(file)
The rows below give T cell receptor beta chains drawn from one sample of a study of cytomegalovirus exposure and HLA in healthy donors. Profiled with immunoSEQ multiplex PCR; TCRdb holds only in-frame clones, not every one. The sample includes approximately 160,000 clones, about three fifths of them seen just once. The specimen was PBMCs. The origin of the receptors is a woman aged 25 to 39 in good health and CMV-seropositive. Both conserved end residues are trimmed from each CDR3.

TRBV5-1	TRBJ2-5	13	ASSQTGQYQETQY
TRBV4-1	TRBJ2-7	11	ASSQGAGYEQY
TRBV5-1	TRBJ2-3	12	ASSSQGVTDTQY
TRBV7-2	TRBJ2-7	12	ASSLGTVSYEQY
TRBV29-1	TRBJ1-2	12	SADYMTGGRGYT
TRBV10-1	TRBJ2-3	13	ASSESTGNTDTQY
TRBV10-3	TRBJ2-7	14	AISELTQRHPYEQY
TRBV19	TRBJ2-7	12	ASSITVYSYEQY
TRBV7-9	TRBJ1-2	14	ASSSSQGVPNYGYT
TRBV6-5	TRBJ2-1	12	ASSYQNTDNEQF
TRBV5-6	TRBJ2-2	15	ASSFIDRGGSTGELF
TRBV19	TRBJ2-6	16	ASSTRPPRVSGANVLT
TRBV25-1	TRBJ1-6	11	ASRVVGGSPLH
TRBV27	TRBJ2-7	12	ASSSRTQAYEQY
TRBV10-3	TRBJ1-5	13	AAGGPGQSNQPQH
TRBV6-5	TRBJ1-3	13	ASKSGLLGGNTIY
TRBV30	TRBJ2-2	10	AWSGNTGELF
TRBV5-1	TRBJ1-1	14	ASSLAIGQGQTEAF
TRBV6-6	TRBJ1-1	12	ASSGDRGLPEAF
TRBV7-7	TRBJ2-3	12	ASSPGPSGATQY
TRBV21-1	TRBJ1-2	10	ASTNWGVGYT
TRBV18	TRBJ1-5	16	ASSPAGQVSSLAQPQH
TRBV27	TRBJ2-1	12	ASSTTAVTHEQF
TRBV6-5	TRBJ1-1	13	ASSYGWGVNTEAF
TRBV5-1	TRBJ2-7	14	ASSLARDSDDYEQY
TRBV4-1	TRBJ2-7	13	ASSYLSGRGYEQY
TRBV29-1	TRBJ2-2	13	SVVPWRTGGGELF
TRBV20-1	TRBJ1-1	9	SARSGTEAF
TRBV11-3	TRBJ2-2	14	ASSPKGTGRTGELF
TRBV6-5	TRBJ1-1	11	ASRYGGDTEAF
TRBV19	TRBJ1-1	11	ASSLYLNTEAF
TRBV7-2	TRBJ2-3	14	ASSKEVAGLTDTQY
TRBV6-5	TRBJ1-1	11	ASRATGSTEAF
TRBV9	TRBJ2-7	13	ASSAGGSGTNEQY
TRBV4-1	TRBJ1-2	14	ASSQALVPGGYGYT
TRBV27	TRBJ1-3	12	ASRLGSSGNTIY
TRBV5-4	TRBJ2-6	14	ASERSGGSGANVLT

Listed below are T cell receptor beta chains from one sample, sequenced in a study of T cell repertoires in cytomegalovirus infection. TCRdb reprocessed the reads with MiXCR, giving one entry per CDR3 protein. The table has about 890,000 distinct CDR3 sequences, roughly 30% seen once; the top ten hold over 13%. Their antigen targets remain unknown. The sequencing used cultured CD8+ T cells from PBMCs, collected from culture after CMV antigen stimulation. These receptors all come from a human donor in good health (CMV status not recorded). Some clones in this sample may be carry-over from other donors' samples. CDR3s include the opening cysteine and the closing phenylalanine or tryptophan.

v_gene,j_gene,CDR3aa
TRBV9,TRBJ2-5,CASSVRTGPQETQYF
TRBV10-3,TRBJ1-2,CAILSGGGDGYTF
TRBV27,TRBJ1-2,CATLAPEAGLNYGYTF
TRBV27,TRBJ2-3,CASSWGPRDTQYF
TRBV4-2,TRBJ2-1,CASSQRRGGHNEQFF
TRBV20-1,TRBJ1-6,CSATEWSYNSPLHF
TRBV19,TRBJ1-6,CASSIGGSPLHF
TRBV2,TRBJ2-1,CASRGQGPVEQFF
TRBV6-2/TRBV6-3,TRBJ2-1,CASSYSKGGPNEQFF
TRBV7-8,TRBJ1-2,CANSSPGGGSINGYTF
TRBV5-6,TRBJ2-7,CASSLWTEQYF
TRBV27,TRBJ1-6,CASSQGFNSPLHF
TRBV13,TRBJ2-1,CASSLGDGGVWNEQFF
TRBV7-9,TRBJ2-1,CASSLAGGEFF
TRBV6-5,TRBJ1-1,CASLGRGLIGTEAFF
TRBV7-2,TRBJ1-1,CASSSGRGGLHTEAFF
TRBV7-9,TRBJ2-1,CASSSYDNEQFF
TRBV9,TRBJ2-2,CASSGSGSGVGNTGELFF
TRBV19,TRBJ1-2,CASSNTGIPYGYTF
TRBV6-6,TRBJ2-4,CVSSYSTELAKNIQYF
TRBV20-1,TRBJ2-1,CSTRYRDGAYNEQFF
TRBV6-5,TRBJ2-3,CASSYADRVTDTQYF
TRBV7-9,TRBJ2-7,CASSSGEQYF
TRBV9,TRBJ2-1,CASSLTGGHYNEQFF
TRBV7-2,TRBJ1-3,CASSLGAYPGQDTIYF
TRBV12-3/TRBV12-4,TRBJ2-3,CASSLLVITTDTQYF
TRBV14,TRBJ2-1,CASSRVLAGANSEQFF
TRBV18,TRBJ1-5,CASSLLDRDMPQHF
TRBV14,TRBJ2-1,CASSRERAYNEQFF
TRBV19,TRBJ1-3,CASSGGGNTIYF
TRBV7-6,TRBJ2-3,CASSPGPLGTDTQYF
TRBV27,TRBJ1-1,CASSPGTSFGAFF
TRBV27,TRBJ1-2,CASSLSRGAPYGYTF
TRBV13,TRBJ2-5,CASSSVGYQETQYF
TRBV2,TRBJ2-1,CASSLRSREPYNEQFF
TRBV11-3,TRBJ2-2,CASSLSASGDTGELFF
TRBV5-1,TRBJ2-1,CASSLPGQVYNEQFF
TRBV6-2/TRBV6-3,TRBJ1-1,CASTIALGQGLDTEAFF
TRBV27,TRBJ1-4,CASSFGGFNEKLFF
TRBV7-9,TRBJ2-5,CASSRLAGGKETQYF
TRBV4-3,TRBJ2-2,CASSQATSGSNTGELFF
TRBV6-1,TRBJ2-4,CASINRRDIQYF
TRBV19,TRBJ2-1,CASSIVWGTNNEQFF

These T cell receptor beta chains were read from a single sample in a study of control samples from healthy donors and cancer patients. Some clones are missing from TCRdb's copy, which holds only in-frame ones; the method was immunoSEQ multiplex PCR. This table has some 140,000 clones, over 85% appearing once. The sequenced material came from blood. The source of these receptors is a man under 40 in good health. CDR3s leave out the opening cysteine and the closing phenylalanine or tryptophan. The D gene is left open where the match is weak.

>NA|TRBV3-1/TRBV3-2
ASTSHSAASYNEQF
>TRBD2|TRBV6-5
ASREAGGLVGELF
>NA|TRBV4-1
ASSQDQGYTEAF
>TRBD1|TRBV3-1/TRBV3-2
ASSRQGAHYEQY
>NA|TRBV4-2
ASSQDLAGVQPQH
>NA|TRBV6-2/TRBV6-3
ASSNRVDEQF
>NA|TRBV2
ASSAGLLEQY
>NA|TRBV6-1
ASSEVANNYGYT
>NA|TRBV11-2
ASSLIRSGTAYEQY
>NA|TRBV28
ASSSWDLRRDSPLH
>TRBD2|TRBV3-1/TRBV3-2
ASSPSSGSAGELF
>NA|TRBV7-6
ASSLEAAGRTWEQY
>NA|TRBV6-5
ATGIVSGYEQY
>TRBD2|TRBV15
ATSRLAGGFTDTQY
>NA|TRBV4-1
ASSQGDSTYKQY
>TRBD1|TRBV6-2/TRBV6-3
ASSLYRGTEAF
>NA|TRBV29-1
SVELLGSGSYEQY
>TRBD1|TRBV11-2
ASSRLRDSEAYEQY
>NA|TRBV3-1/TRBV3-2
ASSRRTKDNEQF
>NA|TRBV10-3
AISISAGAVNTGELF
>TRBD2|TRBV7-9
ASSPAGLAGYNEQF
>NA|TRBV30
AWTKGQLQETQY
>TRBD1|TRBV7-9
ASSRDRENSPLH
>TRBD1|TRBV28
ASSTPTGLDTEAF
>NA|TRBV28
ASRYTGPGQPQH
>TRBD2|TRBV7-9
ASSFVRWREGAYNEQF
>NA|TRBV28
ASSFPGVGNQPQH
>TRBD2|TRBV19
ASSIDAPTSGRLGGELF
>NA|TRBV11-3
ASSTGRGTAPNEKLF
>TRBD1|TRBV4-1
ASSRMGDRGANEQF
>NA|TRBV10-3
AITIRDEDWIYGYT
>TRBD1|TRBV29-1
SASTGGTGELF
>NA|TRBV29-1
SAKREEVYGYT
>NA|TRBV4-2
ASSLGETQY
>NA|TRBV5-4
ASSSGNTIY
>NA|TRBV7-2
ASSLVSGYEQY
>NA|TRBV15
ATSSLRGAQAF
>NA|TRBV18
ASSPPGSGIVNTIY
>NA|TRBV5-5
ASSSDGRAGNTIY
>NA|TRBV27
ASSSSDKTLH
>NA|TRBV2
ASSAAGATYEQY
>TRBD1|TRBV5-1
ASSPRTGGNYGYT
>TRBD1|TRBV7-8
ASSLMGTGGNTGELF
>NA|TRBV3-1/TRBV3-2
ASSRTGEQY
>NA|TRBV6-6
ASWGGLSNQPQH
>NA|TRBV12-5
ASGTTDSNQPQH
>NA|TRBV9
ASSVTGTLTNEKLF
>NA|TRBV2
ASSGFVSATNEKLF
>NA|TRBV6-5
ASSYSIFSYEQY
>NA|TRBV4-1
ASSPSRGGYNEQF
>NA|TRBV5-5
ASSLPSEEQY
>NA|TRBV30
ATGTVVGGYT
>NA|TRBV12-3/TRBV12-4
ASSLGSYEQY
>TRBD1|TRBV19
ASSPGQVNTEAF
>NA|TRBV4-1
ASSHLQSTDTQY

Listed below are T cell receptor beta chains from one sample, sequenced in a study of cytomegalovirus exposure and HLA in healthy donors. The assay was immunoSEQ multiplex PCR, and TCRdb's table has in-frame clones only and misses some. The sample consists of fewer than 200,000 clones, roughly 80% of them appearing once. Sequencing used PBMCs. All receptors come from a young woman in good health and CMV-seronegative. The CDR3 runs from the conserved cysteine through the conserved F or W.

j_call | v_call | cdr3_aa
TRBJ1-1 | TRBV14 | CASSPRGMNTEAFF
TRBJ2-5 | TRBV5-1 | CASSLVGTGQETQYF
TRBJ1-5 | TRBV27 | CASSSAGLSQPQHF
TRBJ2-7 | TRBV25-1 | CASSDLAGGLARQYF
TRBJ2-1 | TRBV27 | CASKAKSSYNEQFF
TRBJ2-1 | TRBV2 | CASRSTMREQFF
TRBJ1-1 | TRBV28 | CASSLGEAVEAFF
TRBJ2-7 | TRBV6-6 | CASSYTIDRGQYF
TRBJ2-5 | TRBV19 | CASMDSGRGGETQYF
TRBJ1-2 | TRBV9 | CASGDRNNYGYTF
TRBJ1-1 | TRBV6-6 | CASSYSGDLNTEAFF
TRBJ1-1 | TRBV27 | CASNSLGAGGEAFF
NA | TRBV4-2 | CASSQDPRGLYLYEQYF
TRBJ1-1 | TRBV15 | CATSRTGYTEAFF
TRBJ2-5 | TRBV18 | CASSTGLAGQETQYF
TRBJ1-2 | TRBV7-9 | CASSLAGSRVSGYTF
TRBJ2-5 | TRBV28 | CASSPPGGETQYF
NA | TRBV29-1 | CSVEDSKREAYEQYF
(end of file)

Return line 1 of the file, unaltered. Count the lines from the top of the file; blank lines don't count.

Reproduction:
The rows below give T cell receptor beta chains drawn from one sample of a study of cytomegalovirus exposure and HLA in healthy donors. Profiled with immunoSEQ multiplex PCR; TCRdb holds only in-frame clones, not every one. The sample includes approximately 160,000 clones, about three fifths of them seen just once. The specimen was PBMCs. The origin of the receptors is a woman aged 25 to 39 in good health and CMV-seropositive. Both conserved end residues are trimmed from each CDR3.